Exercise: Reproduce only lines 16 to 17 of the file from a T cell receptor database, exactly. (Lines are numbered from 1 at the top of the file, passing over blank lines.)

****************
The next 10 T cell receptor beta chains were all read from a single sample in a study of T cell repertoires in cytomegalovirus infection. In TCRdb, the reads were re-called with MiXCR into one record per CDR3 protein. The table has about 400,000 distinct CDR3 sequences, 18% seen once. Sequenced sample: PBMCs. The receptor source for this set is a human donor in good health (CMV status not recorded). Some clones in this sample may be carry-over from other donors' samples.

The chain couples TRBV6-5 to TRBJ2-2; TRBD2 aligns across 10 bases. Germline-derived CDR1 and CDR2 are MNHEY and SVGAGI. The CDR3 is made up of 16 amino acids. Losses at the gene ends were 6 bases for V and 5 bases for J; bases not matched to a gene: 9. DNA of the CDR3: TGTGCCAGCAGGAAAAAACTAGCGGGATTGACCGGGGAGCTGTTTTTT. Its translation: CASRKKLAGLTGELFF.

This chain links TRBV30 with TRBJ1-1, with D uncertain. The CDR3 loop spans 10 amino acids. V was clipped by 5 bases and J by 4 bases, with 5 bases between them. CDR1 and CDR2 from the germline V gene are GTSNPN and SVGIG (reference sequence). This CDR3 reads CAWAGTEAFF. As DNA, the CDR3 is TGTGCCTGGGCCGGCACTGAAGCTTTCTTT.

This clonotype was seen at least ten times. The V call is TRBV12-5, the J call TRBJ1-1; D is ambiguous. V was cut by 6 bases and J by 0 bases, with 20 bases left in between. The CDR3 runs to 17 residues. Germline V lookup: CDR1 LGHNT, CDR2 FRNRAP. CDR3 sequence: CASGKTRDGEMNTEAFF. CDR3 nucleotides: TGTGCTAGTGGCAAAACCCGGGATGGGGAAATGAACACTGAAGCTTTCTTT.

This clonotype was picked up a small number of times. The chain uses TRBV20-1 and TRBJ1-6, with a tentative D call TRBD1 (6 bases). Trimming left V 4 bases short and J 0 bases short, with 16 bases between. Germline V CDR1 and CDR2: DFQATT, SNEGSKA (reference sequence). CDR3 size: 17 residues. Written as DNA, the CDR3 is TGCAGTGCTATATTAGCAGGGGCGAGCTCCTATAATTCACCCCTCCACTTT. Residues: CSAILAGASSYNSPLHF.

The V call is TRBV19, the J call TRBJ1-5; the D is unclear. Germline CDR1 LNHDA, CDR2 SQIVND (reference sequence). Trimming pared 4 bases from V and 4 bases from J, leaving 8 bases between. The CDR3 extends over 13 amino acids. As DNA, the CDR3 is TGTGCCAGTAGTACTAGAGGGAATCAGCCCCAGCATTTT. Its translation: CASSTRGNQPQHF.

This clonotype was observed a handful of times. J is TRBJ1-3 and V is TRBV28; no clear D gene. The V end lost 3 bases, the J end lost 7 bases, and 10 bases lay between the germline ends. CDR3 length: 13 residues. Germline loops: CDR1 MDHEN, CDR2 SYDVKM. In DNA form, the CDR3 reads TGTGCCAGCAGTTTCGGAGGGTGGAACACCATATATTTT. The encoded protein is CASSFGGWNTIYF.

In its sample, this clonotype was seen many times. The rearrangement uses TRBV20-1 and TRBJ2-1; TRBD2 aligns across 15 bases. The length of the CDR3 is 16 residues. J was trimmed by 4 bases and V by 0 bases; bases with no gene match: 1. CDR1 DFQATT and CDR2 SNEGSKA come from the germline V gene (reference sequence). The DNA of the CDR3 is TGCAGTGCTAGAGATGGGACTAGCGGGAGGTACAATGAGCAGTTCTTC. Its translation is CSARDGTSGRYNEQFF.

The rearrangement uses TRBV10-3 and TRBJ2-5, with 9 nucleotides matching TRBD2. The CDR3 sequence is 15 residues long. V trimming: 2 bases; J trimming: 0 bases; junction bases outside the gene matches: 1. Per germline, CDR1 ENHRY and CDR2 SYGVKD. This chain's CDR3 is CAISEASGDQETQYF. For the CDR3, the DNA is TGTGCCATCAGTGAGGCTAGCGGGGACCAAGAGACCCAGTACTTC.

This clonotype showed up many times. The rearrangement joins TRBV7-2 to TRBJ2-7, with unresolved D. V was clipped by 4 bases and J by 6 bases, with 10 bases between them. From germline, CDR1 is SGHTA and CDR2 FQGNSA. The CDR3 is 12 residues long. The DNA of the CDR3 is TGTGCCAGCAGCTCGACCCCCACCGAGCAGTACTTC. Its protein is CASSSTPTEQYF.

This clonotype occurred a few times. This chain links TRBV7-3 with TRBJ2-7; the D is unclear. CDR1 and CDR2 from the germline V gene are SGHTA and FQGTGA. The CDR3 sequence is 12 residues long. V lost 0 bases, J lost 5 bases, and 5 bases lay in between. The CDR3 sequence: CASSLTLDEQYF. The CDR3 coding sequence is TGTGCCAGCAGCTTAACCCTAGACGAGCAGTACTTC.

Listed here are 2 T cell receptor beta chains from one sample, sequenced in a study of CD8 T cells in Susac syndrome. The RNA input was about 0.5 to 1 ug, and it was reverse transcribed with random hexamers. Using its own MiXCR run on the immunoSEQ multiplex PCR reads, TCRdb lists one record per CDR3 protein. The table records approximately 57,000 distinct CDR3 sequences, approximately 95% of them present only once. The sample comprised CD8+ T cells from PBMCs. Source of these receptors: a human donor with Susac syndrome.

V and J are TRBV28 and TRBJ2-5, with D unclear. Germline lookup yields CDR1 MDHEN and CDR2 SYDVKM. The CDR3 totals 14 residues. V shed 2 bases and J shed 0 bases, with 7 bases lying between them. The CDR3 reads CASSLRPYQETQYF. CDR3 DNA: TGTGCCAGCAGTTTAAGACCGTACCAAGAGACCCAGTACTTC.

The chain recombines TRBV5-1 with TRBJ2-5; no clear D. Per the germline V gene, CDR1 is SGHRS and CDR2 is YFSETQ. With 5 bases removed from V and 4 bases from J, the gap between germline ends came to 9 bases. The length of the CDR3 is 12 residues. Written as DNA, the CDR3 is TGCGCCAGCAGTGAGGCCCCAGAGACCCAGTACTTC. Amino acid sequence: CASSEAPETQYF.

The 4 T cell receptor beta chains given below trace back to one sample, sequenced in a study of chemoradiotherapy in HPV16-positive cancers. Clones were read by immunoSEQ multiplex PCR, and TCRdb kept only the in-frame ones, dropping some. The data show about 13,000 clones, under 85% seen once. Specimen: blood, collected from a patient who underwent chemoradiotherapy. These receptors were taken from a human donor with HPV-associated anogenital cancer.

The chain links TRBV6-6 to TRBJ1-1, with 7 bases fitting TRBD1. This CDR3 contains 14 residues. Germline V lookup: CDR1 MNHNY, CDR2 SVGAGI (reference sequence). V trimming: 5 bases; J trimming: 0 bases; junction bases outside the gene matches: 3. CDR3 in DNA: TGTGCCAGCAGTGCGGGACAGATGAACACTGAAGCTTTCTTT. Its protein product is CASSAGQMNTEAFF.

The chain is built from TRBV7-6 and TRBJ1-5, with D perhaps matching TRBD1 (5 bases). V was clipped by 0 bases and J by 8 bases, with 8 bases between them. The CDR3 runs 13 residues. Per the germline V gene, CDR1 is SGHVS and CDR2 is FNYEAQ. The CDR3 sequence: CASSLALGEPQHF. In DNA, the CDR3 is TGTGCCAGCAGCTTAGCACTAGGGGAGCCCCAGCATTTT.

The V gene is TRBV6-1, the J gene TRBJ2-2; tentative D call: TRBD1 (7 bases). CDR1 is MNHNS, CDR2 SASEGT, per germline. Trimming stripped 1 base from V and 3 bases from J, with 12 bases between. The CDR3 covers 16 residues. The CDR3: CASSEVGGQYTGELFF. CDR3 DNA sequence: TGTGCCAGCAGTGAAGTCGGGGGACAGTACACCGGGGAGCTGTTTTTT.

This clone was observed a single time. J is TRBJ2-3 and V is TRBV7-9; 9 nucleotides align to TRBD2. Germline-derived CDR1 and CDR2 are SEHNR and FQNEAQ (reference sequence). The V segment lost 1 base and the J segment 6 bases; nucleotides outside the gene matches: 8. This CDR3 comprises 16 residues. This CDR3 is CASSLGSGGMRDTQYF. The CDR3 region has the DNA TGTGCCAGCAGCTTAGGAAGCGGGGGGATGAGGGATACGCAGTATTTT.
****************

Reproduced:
The chain links TRBV6-6 to TRBJ1-1, with 7 bases fitting TRBD1. This CDR3 contains 14 residues. Germline V lookup: CDR1 MNHNY, CDR2 SVGAGI (reference sequence). V trimming: 5 bases; J trimming: 0 bases; junction bases outside the gene matches: 3. CDR3 in DNA: TGTGCCAGCAGTGCGGGACAGATGAACACTGAAGCTTTCTTT. Its protein product is CASSAGQMNTEAFF.

The chain is built from TRBV7-6 and TRBJ1-5, with D perhaps matching TRBD1 (5 bases). V was clipped by 0 bases and J by 8 bases, with 8 bases between them. The CDR3 runs 13 residues. Per the germline V gene, CDR1 is SGHVS and CDR2 is FNYEAQ. The CDR3 sequence: CASSLALGEPQHF. In DNA, the CDR3 is TGTGCCAGCAGCTTAGCACTAGGGGAGCCCCAGCATTTT.